Polish LOT airlines broaden connections with India

What’s going on? The Polish airlines have announced plans for a new direct flight between Warsaw and Bangalore. And while the timeline for the implementation remains unclear, the announcement points to the growing presence of Indian companies and nationals in Poland.

Going Deeper… The step follows after the first direct flight between India and Poland opened in 2019, operating between Warsaw and New Delhi five times a week. If the flight is implemented, Bangalore will be connected to five European cities including Amsterdam, Frankfurt, London, and Paris. The connection with Munich which was planned to open this summer was postponed until an unspecified date, however.

Regarding the numbers… The rising presence of Indian businesses and connectivity between the two countries is directly connected to its trading relationship. For India, Poland is the largest trade partner in Central Europe with around 650 million USD being poured into India. Indian investment in Poland are valued at over 3 billion USD and include at least 19 various companies. Most recently, Indian consulting company Infosys has invested in the country with around 3,000 Indian professionals currently working in Poland.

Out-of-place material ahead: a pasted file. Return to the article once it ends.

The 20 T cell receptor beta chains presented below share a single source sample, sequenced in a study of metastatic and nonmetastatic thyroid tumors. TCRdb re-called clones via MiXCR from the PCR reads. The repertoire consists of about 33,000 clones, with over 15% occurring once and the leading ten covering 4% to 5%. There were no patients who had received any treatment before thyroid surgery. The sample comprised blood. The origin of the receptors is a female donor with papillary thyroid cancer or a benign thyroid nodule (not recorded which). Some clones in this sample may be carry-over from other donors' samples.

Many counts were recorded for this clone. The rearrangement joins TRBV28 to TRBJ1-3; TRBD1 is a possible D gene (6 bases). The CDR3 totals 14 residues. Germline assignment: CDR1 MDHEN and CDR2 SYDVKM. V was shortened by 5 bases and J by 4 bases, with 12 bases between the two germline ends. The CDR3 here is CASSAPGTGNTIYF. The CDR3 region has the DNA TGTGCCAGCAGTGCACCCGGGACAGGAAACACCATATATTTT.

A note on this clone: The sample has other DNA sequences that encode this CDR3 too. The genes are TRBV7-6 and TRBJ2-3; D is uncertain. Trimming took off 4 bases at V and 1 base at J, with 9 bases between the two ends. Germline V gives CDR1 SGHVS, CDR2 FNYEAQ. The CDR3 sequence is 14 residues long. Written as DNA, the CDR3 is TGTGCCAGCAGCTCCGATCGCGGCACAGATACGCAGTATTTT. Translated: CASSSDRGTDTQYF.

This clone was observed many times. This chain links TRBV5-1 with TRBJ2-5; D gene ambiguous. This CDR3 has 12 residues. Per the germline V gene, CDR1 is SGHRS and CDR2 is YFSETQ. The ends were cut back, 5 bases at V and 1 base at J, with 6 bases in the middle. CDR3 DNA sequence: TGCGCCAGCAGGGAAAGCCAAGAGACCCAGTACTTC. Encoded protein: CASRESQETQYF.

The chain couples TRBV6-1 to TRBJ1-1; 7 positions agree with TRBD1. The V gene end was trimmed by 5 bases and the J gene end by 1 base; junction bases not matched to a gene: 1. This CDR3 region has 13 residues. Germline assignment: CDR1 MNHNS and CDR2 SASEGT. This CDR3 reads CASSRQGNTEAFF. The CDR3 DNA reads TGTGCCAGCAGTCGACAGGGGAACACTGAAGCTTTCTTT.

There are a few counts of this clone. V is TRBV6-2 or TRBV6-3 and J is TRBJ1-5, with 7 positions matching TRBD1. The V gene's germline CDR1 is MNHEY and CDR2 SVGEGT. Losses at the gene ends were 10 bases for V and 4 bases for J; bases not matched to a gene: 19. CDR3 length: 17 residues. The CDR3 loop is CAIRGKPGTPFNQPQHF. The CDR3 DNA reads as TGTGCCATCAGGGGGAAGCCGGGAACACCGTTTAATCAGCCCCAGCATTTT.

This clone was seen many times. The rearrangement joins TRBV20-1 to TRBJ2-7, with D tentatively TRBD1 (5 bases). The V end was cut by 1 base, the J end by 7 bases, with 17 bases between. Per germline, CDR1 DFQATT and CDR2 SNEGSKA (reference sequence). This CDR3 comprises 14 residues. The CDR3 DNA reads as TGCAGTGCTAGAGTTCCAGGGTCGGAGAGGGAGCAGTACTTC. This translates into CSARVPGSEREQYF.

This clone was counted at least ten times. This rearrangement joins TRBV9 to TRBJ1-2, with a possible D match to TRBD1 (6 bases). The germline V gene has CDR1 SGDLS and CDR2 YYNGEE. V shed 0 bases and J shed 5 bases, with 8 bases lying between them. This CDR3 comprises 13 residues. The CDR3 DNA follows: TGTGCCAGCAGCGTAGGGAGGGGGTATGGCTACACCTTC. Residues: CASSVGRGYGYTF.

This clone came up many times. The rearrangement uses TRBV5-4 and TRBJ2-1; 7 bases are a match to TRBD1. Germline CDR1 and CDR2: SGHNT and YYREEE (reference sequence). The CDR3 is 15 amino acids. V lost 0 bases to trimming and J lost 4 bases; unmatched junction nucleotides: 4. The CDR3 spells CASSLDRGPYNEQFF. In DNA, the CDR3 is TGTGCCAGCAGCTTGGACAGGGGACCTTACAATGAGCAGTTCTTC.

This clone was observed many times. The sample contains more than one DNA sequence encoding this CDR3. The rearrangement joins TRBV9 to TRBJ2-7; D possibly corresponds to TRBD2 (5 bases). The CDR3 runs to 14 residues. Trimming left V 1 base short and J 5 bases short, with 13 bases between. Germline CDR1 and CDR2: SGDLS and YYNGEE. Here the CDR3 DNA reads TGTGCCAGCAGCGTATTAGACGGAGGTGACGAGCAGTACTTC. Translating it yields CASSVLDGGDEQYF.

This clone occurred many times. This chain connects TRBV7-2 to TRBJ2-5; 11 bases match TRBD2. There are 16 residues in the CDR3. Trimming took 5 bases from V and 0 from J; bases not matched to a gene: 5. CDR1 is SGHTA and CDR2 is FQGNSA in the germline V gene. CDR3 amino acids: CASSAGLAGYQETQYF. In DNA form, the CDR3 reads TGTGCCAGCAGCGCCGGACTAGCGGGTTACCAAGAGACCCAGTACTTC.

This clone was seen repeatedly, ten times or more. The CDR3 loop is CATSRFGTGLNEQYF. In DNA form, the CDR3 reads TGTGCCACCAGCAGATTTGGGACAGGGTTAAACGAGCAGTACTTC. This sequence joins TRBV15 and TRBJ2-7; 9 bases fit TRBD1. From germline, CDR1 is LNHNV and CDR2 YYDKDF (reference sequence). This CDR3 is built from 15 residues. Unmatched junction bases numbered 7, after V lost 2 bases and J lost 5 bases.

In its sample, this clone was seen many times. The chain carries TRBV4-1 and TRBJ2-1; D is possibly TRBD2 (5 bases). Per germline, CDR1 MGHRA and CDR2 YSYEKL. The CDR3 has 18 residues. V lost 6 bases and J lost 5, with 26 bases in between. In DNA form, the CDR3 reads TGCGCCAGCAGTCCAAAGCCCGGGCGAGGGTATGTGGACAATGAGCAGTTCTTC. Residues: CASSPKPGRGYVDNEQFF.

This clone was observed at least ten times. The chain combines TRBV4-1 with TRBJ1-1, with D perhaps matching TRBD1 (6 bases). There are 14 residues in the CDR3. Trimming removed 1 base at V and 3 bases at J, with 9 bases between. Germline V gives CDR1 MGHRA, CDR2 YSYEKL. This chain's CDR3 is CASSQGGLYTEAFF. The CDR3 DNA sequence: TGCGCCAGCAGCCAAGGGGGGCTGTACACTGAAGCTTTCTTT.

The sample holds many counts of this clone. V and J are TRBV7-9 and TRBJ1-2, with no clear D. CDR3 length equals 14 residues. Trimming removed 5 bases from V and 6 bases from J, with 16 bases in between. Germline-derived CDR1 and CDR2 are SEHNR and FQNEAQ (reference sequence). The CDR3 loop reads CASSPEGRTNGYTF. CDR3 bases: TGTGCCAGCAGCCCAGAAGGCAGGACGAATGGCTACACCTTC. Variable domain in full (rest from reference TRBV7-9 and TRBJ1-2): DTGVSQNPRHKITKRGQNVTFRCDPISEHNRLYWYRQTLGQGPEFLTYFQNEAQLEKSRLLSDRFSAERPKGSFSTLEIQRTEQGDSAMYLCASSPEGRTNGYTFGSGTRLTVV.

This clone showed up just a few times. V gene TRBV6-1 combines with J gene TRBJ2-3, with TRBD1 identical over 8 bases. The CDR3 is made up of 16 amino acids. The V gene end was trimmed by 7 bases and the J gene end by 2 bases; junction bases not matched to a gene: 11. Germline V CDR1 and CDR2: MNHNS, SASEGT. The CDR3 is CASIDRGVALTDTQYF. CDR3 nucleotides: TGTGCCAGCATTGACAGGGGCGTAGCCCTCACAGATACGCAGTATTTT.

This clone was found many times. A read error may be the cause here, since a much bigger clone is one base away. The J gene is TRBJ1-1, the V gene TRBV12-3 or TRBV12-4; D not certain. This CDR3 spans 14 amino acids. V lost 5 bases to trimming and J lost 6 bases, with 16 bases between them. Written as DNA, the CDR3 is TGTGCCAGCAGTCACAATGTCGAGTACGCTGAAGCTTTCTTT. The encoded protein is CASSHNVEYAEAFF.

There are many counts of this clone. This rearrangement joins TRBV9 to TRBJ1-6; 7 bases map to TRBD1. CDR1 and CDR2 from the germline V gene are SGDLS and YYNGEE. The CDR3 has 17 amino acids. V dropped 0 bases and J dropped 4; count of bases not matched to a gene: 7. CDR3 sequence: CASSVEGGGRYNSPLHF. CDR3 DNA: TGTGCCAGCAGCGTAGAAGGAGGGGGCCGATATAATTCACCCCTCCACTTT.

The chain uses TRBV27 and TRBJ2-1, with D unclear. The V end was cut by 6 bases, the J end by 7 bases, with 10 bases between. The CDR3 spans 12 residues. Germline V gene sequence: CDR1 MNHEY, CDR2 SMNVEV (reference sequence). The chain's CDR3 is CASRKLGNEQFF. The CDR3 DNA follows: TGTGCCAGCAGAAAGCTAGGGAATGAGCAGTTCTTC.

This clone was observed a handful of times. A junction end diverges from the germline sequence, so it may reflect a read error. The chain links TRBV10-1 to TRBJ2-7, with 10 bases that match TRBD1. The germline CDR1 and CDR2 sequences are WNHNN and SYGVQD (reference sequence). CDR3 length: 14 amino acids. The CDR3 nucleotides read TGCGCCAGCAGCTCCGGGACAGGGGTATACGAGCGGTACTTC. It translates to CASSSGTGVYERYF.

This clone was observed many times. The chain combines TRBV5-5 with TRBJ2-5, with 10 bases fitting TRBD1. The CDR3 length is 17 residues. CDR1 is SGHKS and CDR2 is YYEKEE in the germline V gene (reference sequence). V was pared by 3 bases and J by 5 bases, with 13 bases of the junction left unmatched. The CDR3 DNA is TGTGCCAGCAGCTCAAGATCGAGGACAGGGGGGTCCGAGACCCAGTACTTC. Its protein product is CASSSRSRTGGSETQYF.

Further reading:
Economic Times: Polish Airlines to introduce direct flight between Bengaluru and Warsaw
Bangalore Mirror: Bengalureans, get ready to fly directly to Poland


Key Topics

5GCEECEEAsia BriefingHuaweiLOTChinaTaiwanPolandCzech RepublicSerbiaIndia